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The top-water bite continued for about another 20 minutes before it shut down. I then switched to a pink Charlie tied under a strike indicator. I chose pink because in about 5 weeks, we will be welcoming into this world our first granddaughter! That fly continued to produce all day. I lost count but I conservatively caught 40 speckled trout. The only drawback was, only 12 were keeper size.

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After we cleaned up, we enjoyed a great meal with some exceptional fly fishermen. Not everyone caught fish but everyone everyone enjoyed the fried fish, fried shrimp, okra, etc.

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Fall fishing has begun!

I finally got to get some productive marsh fishing in. I actually made a trip down to Hopedale a couple of weeks ago with a buddy of mine but we both skunked so there was nothing to report. Sunday, I got a late start but was on the water near Bay Laurier by about 9:30 AM. The weatherman had predicted 5-10 mile per hour winds but it was already close to 10-15 when I launched and it remained steady until around 1 PM.

I love fishing the fall because when the weather cools a bit and the first few cool fronts blow through, the water begins to drop in the marsh. Usually this means the water gets clearer (remember, clear water favors the fly fisherman), and the redfish seem to sense that in a few weeks, the water will drop so low that the bait will leave the shallows for deeper canals and bayous. This in turn starts a feeding frenzy that I don’t see throughout the winter, spring, and summer.

I began push-poling my way through the marsh when I heard the sound of a feeding fish. I located the commotion and I began casting to that area of marsh. I assume it was a lone sheepshead because I didn’t see or hear anything after that. Just then, I heard another larger splash just ahead of me around a point. I saw the wake from the area where I hear the sound and then I saw what I believe is one of the most beautiful sights a fly fisherman can see. There was a pod of about a dozen feeding redfish heading toward me.

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I placed a cast right in the middle of the pod and watched as three redfish all made an attempt to devour the shiny, gold spoon fly. Naturally, the smallest of the three actually ate it and I had my first fish of the day on. The pod broke up but one larger redfish stuck around and followed my hooked fish. I tried to get another fly on him with my backup rod but I couldn’t get it out the rod holder and cast it in time to get a double. No worries, because I had a great 19-inch redfish in the kayak and I was taking fish home for dinner.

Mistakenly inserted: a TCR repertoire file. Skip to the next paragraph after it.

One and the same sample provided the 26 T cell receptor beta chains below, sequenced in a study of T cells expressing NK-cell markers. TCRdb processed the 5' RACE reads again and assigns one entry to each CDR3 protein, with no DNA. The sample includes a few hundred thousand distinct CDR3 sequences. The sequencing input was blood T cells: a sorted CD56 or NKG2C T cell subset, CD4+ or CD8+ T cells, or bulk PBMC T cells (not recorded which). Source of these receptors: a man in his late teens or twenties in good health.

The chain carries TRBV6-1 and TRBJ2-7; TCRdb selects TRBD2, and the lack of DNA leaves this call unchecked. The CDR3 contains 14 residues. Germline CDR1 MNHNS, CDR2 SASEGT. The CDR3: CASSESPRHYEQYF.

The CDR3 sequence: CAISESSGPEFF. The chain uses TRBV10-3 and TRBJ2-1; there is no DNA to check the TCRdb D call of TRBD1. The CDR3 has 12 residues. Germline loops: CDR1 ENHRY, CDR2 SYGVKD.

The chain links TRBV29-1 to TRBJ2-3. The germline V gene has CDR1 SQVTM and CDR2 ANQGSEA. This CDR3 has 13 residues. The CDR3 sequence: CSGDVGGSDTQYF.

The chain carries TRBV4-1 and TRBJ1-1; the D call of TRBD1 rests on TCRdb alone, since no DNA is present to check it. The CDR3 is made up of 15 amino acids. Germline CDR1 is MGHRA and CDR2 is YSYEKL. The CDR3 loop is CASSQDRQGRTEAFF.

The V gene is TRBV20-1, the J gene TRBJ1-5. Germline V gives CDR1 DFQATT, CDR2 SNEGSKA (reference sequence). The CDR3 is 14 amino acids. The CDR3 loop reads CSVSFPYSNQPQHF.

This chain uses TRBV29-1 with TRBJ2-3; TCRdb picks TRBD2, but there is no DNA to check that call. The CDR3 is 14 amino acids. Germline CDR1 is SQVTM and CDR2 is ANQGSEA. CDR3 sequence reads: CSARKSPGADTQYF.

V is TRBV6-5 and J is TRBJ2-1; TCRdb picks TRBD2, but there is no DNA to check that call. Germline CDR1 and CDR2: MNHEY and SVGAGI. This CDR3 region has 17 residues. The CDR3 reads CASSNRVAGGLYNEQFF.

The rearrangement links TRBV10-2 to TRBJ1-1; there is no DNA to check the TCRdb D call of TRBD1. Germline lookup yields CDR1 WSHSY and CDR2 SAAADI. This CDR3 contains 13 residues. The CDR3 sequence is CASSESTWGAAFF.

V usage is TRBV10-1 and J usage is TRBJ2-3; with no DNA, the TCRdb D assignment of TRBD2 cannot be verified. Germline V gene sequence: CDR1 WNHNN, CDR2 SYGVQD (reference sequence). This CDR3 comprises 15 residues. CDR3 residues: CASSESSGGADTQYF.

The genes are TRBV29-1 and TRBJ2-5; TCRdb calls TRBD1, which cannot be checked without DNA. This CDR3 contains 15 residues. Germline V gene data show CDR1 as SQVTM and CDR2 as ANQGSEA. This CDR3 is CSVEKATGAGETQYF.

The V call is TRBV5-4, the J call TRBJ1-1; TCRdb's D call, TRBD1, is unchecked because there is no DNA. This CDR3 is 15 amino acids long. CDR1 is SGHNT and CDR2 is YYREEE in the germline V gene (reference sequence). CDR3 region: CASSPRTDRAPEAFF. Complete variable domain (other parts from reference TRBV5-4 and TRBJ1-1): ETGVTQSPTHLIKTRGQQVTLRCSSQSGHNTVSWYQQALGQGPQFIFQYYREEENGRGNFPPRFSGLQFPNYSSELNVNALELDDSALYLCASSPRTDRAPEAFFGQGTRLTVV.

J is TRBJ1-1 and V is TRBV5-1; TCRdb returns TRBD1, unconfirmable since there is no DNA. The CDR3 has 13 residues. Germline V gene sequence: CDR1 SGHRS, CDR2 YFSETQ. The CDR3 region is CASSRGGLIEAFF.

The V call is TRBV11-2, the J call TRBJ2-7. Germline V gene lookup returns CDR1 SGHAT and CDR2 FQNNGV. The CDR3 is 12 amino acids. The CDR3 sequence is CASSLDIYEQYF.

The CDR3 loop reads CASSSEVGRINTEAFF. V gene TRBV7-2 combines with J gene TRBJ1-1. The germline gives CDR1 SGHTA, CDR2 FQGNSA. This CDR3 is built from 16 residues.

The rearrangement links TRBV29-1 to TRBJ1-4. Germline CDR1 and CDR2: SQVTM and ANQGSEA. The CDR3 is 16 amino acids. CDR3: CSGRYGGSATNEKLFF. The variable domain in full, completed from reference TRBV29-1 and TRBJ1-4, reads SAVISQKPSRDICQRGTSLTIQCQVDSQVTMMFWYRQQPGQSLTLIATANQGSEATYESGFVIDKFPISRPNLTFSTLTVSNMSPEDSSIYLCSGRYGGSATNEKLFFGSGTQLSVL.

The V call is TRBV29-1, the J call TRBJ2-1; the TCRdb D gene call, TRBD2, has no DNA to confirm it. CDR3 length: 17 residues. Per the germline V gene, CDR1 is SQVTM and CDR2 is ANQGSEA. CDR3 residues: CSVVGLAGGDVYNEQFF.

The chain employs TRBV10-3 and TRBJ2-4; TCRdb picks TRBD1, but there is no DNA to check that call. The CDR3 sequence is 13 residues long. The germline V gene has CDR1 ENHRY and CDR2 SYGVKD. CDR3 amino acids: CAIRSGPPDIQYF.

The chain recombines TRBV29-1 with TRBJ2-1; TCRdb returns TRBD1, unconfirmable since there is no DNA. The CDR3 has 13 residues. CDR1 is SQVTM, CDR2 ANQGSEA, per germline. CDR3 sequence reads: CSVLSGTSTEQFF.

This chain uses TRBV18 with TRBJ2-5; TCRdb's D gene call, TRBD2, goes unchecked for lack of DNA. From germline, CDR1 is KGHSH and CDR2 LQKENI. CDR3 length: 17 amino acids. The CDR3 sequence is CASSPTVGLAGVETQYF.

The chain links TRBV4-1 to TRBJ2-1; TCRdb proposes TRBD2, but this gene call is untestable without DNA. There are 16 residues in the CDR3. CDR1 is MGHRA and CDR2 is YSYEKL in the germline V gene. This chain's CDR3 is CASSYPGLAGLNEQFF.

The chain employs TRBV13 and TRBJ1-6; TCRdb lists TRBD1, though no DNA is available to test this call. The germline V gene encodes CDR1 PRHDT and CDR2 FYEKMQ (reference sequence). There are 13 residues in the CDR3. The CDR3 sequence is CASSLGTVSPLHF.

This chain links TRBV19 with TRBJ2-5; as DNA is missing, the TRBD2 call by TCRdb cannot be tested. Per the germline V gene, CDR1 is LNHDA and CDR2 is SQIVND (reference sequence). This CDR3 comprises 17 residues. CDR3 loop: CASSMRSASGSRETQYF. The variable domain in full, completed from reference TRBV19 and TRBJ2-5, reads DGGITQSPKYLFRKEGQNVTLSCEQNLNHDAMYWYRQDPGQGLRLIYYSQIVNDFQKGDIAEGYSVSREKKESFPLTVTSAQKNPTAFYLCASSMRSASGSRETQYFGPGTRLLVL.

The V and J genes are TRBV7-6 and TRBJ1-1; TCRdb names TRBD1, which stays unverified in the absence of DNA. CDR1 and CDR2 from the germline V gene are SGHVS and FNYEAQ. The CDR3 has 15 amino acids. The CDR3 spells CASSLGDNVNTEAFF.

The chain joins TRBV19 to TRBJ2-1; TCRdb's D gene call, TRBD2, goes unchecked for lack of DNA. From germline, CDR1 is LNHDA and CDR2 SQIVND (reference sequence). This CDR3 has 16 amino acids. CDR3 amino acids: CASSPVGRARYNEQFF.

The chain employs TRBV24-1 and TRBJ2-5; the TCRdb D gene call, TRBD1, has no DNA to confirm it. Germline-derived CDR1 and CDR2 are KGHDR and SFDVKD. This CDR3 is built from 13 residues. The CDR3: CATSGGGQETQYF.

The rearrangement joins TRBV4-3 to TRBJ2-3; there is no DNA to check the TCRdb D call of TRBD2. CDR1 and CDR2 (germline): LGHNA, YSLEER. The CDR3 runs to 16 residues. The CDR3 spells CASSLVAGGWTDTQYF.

I debated whether or not to try to locate the pod of fish that had now broken up and dispersed but I chose to try another spot that has been “money” for me the past few years. I wasn’t disappointed. As I was poling my way through the flats, I spotted a couple redfish that were swimming away from me.The wind was pushing me too fast and I ended up spooking them. Deciding not to fight the wind, I stuck my push-pole in the water and decided to anchor up and wait for some more redfish to pass my way. A couple minutes later, I was hooked up and a nice redfish. Ugh, it spit my hook. No problem, I knew I was in a fishy spot so I just would have to be patient. I started blind casting over the flats because I knew there were redfish cruising the area. Within ten minutes, I was hooked up again and this one had shoulders!  It started taking line out so fast that I was quickly into my backing. Then everything went limp. It too had gotten off.

Now it was redfish 2, Musicdoc 1. I spotted another redfish heading my way and I put a perfect cast out in front of it. It ate and when I set the hook, I watched it shake its head violently and spit my fly back at me. Redfish – 3, Doc 1. This happened once more before I said, “enough is enough” and I made a move out of that area to try to locate some more fish. I spooked a bunch of reds along the way (the wind was absolutely brutal) before I got to one of my favorite oyster-laden cuts in the marsh. I quickly hooked up on a fish but right away I knew it wasn’t much. I did land this one, an 8-inch sand trout. I caught another sand trout before I hooked a nice speckled trout. I fished that cut for a while longer but didn’t get anymore bites.